Something new is happening in the world of cryptocurrencies.
Some Californians are breathing a sigh of relief now that House and Senate Republicans have agreed to a partial preservation of state and local income taxes, but a lot of taxpayers will still be unhappy.
Getting into college is only half the challenge; paying for it is quite another. According to research conducted by two assistant professors of economics, in a paper titled “Accounting for the Rising in College Tuition,” the cost of college tuition more than doubled from 1987 to 2010, and outpaced inflation by 2-4 percent.
As it stands today, roughly 12 million Baby Boomers own some type of small business, the combined value of which is roughly equal to $10 trillion. This comes at a time when the oldest of them have just crossed into their seventies.
Funders may tell you that restricted funding increases nonprofit transparency, but what exactly are funders so afraid nonprofit leaders will do if given the flexibility and implied trust that comes with unrestricted funding?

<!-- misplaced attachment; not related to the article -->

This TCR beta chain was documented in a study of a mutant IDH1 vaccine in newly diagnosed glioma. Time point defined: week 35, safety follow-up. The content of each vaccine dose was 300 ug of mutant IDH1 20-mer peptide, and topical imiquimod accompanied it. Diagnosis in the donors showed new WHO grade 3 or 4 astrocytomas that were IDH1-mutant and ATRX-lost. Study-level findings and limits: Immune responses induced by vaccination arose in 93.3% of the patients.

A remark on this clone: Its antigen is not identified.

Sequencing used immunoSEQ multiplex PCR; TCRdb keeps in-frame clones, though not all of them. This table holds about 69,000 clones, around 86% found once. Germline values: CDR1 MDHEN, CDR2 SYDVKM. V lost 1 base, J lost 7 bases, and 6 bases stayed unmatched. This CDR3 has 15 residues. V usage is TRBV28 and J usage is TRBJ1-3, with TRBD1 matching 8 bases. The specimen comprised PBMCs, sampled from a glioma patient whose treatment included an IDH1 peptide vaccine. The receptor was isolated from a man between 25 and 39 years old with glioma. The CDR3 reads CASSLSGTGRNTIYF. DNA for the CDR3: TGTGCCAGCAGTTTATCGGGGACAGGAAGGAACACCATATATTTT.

It should come as no surprise that when the California Legislature recently began the process of divvying up proceeds from the state’s cap-and-trade auctions, a cavalcade of local officials, community activists and lobbyists rushed to Sacramento, with hands out.
PayPal is turning to its old nemesis, plastic, to help it expand beyond the digital realm.
Some call it altruistic investing. Others use adjectives like responsible, sustainable or social impact. The concept is to strategically choose where to invest so that you can have a positive effect while still making a profit.
Californians are very generous. They donate about 2 percent of their income to charity, which amounted to more than $26 billion in 2013, according to the Urban Institute’s analysis of data from the National Center for Charitable Statistics. If you plan to support your favorite causes this year, consider these simple, tax-smart strategies that help your charitable dollars have more impact.
The day that Jenny and Bob had their son Justin in 1994, they set foot in a new world. Jenny went into labor four weeks early, and her baby presented in the wrong direction — feet first. So he was delivered through emergency C-section. Once he was born, his heart rate dropped instead of rising, as it should have. For weeks it wasn’t clear whether he’d survive.